Super Bowl XLVIII: Could other sports learn from the marketing success of the NFL?
With Sunday's Super Bowl set to be a global hit, could other sports learn anything from the NFL?
Last Updated: 30/01/14 9:00pm
NFL boss Roger Goodell continues to expand his $9billion brand across the globe, there are around 5,500 media present here in New York from all corners of the globe - and there are three games coming to Wembley later this year as the fanbase grows in the UK.
On the latest What's The Story on Sky Sports, Sarah-Jane Mee was joined by journalist Oliver Slot and tennis star Greg Rusedski, who both praised the way the NFL and Super Bowl was marketed.
As sports around the world generally struggle through difficult times, could there be some help emanating from the gridiron? Let's have a look and see.
Technology: Is rife in the NFL, they can replay almost anything, and even the coaches can challenge a call on the field and have that reviewed. We've seen this work well in tennis, to mixed effect in cricket and also TV replays in rugby - it's also creeping into football with goal line technology being introduced. But can you imagine the likes of Jose Mourinho and Arsene Wenger having the right to challenge a referee's decision during a game?
Salary cap: Is used in a number of sports, and even football is now trying to introduce some kind of financial fair play to level out the huge gulf between the haves and the have nots. In the NFL, for instance, revenue and TV money is generally shared out - even down to merchandising and kit deals. Imagine the Premier League where all the kits are made by the same manufacturer and every teams gets an equal share of the loot?
Parity: Around the same lines, the NFL is based on the idea that any team can win in any season - the 'Any Given Sunday' model if you will. The worst teams in the league get the first choice of the best players coming into the Draft from college, and there's a slight advantage the following season's fixtures. It's helped the likes of the Colts and Chiefs go from being awful to play-off teams in following seasons - and ensures fans have fresh hope every September.
Razzamatazz: It's not just the Super Bowl - all teams like to give their fans the best possible gameday experience, from 'tailgating' which essentially is a big fans' BBQ, to fan plazas and the half-time entertainment show we see at the Super Bowl. Then there's the cheerleaders of course, which have become a phenomenon in the States - and have started creeping into the Premier League at West Ham and Crystal Palace.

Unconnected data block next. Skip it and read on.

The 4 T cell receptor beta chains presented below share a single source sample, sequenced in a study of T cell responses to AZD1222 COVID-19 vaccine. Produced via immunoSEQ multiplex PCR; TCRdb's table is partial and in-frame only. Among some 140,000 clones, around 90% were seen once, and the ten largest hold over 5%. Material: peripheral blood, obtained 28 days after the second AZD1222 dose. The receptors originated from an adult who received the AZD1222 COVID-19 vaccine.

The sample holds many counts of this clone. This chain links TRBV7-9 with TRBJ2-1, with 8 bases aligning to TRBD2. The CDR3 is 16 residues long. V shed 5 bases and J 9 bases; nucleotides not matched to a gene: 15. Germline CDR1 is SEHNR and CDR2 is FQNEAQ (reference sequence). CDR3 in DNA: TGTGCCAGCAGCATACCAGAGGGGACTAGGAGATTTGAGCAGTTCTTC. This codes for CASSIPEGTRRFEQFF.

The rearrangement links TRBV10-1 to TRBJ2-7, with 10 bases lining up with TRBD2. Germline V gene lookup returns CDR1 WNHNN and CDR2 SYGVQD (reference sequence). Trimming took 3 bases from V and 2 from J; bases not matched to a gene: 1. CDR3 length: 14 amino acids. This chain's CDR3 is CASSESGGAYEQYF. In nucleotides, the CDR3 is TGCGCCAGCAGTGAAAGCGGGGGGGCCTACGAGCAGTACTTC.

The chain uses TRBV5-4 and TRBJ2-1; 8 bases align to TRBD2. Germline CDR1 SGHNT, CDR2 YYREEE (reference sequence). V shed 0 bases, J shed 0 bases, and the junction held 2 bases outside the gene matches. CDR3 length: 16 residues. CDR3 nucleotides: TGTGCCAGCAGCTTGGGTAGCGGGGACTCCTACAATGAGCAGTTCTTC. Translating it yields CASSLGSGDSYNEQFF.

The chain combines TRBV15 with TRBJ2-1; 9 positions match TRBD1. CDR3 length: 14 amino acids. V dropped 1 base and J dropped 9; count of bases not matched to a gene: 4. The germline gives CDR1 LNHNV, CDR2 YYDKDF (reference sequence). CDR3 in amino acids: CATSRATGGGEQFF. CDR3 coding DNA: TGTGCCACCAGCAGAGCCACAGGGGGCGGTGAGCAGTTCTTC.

Player access: It's unrivalled in the NFL. Super Bowl weeks sees the coaches and quarterbacks interviewed every day, while on Media Day Tuesday both teams emerge for a full hour of grilling from the world's media. It must become tiresome but most players take it in their stride and a lot actually relish it.
Just imagine though the likes of Mourinho and Guardiola stepping up to a media podium all week before a Champions League final! Straight after the Super Bowl media are allowed in the player dressing rooms - I can't see Rooney, Lampard and co being too pleased having a camera shoved in their faces straight after losing the FA Cup final - but it could provide some great TV!
Big-game hype: The Super Bowl isn't about just one game, it's an entire week of non-stop action. Super Bowl Boulevard has popped up in recent years and sees free concerts, food stands and fan activities all in the one zone - in New York it's based in iconic Broadway, it's just a shame it's so cold!
The Champions League had something similar in London and as host cities look to try and cash-in as much as possible on hosting big games you'll see more parties and fan festivities cropping up and major events.
Draft: Unique to American sports in the strength of their college sport, which essentially is a breeding ground for young players to prove themselves before going into the pros. Could it work in other sports though? There's a bidding draft in IPL cricket, it's hard to see it translating elsewhere with the lack of college sports or other second-tier system.
It might be nice to see, say, the smaller teams nearer the bottom of the league given the pick of the young talent coming through the youth teams, but the clubs are dominant here and that would rely on a countrywide or even global youth football set-up.
What it does do in the NFL is stop the most successful teams grabbing the best players, with trades for big names few and far between, you rarely see an Adrian Peterson leave the lowly Vikings - and it does result sometimes in the greatest players of their generation never tasting success.
What do you think? Whatever your sport, could they learn from the success of the NFL or the Super Bowl idea? What changes would you like to see come in? Let us know below.